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Investing and the Art of Discipline

“Half of life is luck; the other half is discipline – and that’s the important half, for without discipline you wouldn’t know what to do with luck.” – Carl Zuckmayer

Warren Buffett once said that the most important quality for an investor is temperament – how he behaves under different situations – not intellect.

In simple words, if you are an investor, your attitude will play a major role in your investing success than your aptitude.

It has been proven time and again that the worst enemy an investor can have is his emotions.

So, during bull markets, your worst enemies are greed and envy.

During bear markets, they are fear and panic.

Not the rise or fall in stock prices, what can hurt you the most is your inability to control your emotions.

It’s all about the discipline with which you conduct yourself when others around you are either going manic – during bull markets – or are hit by panic – during bear markets.

One key to being a disciplined investor is to understand that bull and bear markets are both inevitable and unpredictable as to their timing, length and depth.

Another key is to know that the world is never really as dark as it appears to be during a bear market – like it is appearing now.

I agree that the latest round of stock market correction, the worst since 2008, has certainly tested your discipline.

After all, it’s really difficult to have a clam mind when you see your stocks fall 20-30% in a span of two months.

But it is only during these troubled times that smart people get ready to make money.

Only those investors who are able control their emotions and ignore the noise of the market will be around to enjoy the rally that will follow.

Successful investors are disciplined
Discipline is the backbone of a successful investor.

Being disciplined means you are committed to your efforts so that you are always prepared.

There is no such thing as a free lunch. Successful investors don’t let the hurdles such as previous investing failures get in their way, and neither should you.

If you know how to invest properly, discipline and commitment will ultimately be your gateway to success.

Ask yourself
If you are afraid of investing in the current uncertain times, ask yourself this question right now: Do I have more excuses to not invest now, or more discipline to do so?

If the answer is A, repeat the question often.

Remember, you miss 100% of the shots you don’t take, so getting to the sidelines and waiting for a perfect time to start investing is not a profitable plan.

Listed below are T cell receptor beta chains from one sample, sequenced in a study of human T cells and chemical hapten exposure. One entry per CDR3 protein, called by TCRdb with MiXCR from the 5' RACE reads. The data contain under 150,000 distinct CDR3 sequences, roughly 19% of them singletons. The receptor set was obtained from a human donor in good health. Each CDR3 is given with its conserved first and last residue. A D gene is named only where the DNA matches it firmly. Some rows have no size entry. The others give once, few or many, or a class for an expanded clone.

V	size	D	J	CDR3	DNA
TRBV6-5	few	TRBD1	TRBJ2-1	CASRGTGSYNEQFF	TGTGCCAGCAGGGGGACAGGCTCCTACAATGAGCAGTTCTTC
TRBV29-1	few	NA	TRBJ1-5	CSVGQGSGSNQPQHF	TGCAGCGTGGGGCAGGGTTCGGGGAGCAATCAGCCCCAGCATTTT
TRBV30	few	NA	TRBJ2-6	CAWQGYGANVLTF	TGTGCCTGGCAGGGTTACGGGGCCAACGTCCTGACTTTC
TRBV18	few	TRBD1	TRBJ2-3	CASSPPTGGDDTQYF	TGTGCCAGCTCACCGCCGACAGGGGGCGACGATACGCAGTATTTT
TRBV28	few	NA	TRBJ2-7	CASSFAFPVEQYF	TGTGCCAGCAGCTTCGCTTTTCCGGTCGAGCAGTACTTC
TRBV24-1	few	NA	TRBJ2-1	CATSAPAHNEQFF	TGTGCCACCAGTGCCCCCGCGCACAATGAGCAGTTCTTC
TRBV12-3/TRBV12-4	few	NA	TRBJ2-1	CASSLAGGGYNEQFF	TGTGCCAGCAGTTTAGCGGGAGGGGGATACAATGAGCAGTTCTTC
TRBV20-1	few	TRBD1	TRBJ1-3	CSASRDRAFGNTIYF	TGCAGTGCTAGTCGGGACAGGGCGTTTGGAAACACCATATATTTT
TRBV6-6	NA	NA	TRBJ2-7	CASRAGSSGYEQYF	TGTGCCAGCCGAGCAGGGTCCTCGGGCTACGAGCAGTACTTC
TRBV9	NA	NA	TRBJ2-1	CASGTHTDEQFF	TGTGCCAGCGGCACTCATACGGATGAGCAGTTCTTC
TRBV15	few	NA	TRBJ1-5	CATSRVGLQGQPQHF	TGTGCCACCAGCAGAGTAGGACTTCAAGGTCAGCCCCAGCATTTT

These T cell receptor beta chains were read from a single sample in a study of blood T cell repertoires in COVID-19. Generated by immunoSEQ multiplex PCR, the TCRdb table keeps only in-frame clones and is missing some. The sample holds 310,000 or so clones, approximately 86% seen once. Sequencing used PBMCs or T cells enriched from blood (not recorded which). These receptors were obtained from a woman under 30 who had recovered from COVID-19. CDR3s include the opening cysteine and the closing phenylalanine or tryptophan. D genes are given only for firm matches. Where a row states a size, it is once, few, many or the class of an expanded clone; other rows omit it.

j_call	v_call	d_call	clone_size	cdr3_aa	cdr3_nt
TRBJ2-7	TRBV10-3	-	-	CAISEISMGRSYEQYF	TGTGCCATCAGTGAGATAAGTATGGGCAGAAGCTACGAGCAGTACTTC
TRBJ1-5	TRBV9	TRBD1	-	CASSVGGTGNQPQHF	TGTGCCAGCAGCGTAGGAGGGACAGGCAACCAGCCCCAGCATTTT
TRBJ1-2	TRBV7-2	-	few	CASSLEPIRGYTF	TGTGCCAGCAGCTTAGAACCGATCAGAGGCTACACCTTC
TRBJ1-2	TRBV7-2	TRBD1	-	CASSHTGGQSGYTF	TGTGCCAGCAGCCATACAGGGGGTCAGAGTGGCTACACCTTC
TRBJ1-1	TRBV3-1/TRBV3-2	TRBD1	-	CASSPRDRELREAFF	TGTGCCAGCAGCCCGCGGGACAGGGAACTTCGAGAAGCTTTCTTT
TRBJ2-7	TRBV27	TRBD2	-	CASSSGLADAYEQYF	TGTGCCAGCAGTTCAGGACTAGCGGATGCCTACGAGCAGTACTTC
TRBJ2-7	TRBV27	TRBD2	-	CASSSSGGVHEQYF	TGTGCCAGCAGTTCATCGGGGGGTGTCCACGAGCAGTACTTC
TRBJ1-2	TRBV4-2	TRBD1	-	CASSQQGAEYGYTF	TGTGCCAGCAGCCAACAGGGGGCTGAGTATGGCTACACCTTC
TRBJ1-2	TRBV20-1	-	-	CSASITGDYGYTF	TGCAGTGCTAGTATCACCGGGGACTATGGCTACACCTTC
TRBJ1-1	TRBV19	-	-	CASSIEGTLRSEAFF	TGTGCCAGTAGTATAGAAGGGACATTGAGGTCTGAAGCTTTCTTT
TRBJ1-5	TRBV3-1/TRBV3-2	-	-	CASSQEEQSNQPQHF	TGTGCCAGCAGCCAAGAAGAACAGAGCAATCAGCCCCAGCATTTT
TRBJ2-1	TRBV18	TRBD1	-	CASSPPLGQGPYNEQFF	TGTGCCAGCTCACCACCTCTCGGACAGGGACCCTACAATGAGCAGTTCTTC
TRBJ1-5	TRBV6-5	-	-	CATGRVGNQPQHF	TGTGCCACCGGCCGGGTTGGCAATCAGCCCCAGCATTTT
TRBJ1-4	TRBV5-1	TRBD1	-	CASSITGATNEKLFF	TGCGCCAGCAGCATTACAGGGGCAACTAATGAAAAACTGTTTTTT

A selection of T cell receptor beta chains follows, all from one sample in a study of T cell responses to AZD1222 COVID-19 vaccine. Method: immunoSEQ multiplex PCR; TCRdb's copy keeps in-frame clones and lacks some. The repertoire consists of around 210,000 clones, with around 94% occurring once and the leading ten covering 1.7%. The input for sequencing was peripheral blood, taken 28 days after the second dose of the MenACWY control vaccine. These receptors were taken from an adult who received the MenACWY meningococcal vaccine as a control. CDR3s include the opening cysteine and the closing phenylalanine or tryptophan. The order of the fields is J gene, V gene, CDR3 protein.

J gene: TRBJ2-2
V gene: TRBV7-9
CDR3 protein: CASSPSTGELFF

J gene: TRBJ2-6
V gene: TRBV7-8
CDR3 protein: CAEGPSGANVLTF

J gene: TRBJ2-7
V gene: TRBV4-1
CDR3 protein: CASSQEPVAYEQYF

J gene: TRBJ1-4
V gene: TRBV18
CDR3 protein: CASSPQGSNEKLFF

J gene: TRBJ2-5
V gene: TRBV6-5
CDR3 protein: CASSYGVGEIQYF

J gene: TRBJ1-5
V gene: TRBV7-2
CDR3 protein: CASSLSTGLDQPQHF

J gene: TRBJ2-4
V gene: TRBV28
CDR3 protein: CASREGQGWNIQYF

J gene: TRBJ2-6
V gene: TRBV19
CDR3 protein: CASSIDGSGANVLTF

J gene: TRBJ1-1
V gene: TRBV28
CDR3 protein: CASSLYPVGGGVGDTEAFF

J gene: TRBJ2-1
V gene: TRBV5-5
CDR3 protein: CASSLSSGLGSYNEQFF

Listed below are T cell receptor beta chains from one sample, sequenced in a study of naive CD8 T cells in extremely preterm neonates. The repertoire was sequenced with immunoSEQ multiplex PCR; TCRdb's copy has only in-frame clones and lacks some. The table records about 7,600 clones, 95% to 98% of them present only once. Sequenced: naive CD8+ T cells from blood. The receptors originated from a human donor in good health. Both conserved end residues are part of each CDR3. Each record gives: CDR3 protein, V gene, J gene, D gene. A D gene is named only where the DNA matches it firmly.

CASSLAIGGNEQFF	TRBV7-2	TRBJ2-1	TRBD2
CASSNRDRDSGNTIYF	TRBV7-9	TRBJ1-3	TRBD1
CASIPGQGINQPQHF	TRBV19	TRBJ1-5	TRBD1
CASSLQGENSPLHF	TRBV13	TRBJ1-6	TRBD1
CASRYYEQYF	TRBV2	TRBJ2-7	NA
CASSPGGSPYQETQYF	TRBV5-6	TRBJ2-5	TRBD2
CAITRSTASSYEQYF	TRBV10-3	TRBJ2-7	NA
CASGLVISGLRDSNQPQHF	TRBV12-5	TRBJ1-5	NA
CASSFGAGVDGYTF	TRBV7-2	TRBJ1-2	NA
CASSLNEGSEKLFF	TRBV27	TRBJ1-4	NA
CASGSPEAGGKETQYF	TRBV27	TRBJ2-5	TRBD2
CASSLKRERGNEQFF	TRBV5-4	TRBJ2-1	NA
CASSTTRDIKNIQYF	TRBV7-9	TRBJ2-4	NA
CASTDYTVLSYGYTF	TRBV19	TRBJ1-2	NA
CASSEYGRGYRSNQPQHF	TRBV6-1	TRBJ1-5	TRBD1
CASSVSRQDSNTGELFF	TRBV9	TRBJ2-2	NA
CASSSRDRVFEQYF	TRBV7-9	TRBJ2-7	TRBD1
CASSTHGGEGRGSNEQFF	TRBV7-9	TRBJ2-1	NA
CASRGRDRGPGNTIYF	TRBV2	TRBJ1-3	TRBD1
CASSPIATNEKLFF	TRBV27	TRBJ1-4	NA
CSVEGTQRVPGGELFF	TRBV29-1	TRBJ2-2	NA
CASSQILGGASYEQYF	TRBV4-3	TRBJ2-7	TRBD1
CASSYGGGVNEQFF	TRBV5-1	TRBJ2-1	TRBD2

Staying in the game always has been, and always will be, the way to profit.

So, don’t be afraid to invest. Who the hell cares? Unless you’re thinking of doing a solo flight in an airplane without training, just do it.

Investing is fun. It’s interesting.

If you are disciplined and don’t fall into an emotional trap, investing in stock markets can put you on the road to prosperity for the rest of your life. Yet most people don’t begin to get the hang of investing until they reach middle age, when their eyes start to go bad and their waistlines expand.

Then they discover the advantages of owning stocks, and they wish they’d known about them earlier.

I hope you are not one of their kinds.

PS: Don’t forget – if you have a friend or colleague who you think would like to hear from me, please sign them up at www.safalniveshak.com. They’ll get a polite invitation – which they can decline – and I never share my email lists.

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About the Author

Vishal Khandelwal is the founder of Safal Niveshak. He works with small investors to help them become smart and independent in their stock market investing decisions. He is a SEBI registered Research Analyst. Connect with Vishal on Twitter.

Comments

  1. By the way I just saw notify me on a follow up comment. So ignore my previous suggestion .

    And request you to write more about the discipline aspect.

  2. Vishal Khandelwal says:

    Hi Vikrant,

    I made the changes to the ‘Comments’ section only after your suggestion. So thanks for it!

    And thanks also for the suggestion to write on the discipline aspect, which is very close to my heart.

    Regards,
    Vishal

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